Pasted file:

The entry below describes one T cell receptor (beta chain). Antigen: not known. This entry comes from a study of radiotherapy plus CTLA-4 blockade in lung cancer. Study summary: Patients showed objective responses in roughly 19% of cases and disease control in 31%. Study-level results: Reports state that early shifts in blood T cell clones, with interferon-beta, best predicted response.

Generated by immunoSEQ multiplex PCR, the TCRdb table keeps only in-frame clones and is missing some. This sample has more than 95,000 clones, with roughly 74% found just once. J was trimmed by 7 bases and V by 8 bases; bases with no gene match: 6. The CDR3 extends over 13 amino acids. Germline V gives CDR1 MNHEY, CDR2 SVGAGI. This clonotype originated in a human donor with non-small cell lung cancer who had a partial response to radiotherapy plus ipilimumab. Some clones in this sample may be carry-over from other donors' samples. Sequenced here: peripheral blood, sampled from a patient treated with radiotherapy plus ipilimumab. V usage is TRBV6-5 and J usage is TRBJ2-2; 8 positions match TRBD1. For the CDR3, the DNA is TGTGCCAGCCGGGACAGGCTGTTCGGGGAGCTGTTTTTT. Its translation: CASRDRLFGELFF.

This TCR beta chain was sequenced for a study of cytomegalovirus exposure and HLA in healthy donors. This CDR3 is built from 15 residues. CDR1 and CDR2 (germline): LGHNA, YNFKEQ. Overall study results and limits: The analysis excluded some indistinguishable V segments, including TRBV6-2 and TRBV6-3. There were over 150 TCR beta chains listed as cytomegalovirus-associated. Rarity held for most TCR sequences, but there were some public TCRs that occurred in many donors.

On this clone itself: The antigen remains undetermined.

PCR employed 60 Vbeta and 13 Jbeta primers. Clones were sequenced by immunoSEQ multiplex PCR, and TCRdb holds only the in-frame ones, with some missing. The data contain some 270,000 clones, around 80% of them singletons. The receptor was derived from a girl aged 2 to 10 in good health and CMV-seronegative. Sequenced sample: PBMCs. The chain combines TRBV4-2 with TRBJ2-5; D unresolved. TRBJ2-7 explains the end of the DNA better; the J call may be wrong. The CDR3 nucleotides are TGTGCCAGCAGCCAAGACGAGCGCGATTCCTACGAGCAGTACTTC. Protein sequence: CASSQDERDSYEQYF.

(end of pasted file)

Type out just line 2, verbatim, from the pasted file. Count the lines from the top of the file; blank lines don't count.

Generated by immunoSEQ multiplex PCR, the TCRdb table keeps only in-frame clones and is missing some. This sample has more than 95,000 clones, with roughly 74% found just once. J was trimmed by 7 bases and V by 8 bases; bases with no gene match: 6. The CDR3 extends over 13 amino acids. Germline V gives CDR1 MNHEY, CDR2 SVGAGI. This clonotype originated in a human donor with non-small cell lung cancer who had a partial response to radiotherapy plus ipilimumab. Some clones in this sample may be carry-over from other donors' samples. Sequenced here: peripheral blood, sampled from a patient treated with radiotherapy plus ipilimumab. V usage is TRBV6-5 and J usage is TRBJ2-2; 8 positions match TRBD1. For the CDR3, the DNA is TGTGCCAGCCGGGACAGGCTGTTCGGGGAGCTGTTTTTT. Its translation: CASRDRLFGELFF.